One of the key things required for getting this brand on track was to get someone in-house to manage all of this, doing it in a relevant way that transcends all product categories and holds it together as a collection.
When we first met Kim, he was the only guy who really tore our archives apart and came back with a very structured point of view on how to rebuild this and put the pieces of the puzzle back together in a slightly different way.
BoF: Still, looking around next door, there are a lot of pieces to that puzzle. What do you see as the pillars, from a product standpoint, of the Dunhill brand?
Our two focal points are menswear and leather. Our pillars within menswear are formal shirting, blazers and outerwear. Those are the areas where we have spent a lot of time over the last fifteen months, and where we are seeing great results.
I want people to understand that actually we make the best blazer in the world. Our Camedeboo mohair blazer is crease-resistant. It keeps you warm in the winter and dry in the summer, and fits to your body over time.
We had to start to build segments within our business. The other bit that we had to do was to ‘release the brand’ a bit. Depending on country you live Dunhill can be sometimes perceived to be …
BoF: …your father’s brand?
Well, you could say that, but I am not going to! (laughs)
Depending on where you are, in certain parts of the world, we’re perceived as one of the youngest brands. In our home country, however, we have suffered a bit. Perhaps we became a bit complacent over time. Perhaps we looked at other markets as more important than our own home market. We became an international brand without building on our roots. Although we transferred those roots very well globally — the Britishness, the creativity, the innovation, the functionality and performance element of what we do — we lost traction at home.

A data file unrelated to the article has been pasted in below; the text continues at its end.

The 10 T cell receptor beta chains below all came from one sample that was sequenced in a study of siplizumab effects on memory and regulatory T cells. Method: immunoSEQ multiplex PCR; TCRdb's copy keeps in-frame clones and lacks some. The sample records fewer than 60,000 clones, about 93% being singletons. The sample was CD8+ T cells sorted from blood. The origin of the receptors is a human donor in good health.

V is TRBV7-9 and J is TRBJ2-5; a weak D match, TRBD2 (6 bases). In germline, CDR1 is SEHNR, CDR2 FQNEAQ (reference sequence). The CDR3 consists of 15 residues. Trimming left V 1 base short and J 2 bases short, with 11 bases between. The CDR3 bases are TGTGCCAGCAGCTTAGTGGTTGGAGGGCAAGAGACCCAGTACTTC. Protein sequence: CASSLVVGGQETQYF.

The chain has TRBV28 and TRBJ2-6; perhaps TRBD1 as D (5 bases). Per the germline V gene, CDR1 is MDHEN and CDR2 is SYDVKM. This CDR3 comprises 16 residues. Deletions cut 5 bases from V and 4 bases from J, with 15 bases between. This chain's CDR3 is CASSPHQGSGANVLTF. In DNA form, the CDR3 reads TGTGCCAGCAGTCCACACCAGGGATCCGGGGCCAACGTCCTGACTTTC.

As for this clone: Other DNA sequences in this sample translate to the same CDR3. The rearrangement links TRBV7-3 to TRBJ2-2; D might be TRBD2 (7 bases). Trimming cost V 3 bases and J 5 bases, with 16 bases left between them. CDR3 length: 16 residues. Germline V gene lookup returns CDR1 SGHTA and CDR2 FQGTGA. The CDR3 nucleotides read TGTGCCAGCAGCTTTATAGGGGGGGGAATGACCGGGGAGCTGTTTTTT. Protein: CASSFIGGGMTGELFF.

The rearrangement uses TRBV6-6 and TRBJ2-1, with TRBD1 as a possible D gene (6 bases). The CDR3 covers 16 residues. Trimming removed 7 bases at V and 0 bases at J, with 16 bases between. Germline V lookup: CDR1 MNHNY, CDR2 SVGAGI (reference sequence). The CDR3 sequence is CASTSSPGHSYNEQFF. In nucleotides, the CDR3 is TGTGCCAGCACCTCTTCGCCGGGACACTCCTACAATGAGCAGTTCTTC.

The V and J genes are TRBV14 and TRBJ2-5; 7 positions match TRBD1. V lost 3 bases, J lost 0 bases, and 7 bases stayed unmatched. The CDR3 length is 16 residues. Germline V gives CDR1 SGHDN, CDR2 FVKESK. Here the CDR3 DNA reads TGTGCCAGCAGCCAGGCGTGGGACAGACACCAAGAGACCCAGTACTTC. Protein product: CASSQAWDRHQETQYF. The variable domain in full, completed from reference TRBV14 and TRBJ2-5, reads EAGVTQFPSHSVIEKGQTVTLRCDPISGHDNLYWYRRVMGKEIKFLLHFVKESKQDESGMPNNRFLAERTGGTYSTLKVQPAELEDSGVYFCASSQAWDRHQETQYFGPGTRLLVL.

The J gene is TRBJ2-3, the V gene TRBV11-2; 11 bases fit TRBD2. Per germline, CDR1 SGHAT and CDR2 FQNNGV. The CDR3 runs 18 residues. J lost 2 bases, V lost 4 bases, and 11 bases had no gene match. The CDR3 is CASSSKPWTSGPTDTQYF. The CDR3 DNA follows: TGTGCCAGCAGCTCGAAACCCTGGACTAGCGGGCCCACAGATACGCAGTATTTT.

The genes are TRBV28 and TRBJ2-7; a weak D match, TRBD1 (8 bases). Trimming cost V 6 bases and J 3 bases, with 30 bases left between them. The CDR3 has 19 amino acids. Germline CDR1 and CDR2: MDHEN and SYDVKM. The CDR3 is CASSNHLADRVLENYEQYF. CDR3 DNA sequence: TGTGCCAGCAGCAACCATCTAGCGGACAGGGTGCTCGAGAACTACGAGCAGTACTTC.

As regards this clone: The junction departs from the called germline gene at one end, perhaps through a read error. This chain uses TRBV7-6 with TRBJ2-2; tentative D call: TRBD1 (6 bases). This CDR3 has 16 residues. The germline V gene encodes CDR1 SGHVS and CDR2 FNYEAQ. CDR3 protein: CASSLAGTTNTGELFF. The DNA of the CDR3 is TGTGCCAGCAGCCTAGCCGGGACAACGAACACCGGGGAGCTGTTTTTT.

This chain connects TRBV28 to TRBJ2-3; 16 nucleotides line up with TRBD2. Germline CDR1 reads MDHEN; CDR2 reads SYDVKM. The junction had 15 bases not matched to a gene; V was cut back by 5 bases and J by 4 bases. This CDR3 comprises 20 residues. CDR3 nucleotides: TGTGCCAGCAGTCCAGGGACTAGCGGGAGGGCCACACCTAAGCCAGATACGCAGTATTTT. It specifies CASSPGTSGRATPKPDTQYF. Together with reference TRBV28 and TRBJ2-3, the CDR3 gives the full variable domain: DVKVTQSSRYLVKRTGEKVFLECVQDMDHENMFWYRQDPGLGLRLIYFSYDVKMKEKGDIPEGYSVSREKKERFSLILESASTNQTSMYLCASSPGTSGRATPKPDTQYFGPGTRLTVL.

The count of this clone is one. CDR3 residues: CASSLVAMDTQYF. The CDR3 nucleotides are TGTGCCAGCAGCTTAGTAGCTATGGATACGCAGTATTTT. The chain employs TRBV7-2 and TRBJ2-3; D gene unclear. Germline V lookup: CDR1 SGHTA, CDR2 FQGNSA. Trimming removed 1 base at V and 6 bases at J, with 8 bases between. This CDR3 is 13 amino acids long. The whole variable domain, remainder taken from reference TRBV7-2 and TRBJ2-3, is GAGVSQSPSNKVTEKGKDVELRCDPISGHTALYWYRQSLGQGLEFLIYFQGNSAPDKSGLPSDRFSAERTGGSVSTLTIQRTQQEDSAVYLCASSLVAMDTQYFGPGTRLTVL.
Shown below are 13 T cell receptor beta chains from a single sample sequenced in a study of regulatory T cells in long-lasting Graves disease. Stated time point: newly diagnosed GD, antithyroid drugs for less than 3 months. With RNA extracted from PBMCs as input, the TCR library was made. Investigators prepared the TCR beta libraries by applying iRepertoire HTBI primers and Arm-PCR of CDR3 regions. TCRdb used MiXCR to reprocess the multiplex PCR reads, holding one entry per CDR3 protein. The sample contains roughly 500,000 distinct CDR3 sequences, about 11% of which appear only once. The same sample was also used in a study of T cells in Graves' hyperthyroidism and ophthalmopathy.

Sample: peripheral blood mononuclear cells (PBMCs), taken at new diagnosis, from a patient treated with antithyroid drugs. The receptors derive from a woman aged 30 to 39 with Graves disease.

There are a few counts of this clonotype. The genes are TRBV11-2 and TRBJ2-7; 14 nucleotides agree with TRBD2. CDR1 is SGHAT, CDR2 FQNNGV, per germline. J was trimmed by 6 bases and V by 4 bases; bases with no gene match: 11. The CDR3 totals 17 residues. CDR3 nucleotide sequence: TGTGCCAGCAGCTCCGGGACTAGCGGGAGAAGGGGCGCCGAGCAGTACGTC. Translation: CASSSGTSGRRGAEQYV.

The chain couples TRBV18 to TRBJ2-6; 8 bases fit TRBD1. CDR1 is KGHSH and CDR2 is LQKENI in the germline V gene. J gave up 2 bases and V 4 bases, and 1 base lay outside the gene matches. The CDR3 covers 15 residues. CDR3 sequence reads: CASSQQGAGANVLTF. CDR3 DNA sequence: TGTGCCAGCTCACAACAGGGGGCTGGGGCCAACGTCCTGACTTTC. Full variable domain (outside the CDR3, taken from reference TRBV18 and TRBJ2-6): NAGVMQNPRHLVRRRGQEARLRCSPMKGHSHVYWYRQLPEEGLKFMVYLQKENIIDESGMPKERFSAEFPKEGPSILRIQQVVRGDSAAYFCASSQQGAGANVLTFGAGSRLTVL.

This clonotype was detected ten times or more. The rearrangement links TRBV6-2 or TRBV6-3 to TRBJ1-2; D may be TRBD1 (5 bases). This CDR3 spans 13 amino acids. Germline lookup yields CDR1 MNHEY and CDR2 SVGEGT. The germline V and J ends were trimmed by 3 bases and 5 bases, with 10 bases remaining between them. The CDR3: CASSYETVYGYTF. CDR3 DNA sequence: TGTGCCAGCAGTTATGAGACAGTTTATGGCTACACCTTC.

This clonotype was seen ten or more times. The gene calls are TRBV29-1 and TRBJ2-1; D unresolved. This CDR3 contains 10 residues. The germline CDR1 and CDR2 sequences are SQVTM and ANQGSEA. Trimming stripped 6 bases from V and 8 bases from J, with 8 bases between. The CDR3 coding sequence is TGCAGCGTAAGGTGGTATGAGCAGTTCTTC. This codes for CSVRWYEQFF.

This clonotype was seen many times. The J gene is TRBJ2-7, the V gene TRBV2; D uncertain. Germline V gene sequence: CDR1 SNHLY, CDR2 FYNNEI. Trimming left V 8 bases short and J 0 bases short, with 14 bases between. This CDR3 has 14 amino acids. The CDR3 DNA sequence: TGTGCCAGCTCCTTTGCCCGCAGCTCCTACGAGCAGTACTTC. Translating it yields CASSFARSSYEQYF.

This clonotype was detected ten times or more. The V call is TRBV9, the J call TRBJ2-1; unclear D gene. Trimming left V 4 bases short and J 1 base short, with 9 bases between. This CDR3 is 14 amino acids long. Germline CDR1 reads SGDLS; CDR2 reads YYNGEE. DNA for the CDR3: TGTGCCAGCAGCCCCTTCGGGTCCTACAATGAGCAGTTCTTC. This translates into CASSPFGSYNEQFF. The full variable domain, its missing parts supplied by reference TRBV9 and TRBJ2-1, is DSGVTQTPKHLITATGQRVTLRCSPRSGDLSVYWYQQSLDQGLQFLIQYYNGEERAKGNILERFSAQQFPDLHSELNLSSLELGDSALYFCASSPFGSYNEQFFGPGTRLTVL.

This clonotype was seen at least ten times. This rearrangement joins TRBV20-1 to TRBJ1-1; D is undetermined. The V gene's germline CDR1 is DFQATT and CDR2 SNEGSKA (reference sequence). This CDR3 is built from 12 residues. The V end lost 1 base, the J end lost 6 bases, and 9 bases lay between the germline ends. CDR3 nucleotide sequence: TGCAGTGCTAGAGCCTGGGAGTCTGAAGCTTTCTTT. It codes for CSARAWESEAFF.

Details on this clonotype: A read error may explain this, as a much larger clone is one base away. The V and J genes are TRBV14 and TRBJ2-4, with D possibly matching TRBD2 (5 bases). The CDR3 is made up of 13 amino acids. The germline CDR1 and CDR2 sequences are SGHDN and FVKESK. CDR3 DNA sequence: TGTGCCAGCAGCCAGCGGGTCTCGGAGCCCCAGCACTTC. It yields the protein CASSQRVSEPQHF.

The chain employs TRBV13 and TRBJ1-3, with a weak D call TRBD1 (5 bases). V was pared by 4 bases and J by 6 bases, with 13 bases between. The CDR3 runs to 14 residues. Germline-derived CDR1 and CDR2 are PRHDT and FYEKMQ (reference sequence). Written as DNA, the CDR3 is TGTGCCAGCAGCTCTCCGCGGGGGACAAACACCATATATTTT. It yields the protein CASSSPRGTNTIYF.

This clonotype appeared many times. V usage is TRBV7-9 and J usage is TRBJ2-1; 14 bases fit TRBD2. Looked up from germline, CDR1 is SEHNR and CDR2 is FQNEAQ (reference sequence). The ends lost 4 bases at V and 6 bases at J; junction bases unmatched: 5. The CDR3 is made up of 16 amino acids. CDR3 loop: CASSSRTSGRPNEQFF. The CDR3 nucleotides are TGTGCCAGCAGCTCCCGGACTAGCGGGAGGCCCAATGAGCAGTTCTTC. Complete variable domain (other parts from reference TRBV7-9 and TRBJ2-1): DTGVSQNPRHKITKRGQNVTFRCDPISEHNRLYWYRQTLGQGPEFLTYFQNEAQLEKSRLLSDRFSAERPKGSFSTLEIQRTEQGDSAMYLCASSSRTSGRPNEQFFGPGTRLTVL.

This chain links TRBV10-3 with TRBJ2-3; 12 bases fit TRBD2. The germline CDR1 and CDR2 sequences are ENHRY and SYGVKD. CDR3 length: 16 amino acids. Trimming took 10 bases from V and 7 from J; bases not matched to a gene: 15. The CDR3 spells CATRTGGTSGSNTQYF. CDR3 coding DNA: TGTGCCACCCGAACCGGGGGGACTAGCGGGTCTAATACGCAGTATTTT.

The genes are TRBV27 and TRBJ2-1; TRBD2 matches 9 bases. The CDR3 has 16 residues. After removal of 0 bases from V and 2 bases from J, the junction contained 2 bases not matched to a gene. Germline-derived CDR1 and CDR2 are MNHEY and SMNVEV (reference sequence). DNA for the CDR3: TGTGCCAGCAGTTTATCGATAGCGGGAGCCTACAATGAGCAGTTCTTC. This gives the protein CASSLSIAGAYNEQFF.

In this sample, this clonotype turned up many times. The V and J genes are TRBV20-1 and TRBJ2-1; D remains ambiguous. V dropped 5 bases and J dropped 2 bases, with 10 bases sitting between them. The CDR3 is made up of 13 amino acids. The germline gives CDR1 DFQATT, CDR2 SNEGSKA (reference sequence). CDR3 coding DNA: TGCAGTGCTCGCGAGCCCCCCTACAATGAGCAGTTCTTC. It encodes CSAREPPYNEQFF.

But in the last two years we have seen excellent progress here, with very strong double digit growth. We have a growing client base, and a younger client base.
BoF: Can we talk a little about China for a moment? I was astonished by Dunhill’s presence there. Given the state of the luxury market at the moment, this must be a major boon for your business?
As a business, China has been very solid for us. If you’re a man who bets on demographics, then you should be in China. We were there very early in the day, but we were there under a franchise. In my first year, we bought back some of our retail in China. We now have about 45 directly-owned doors and 30 franchised stores in the country, and it is performing very well.
We also have a fourth Home store opening in Hong Kong later this year, to add to the ones we have in London, Shanghai and Tokyo. From our point of view, southern Asia and China is an invest-to-grow market and we will continue to put a lot of investment behind our businesses out there.
Imran Amed is Editor of The Business of Fashion.
CEO Talk is BoF’s forum for in-depth discussions with the fashion industry’s global decision makers, conducted by founder and editor-in-chief Imran Amed.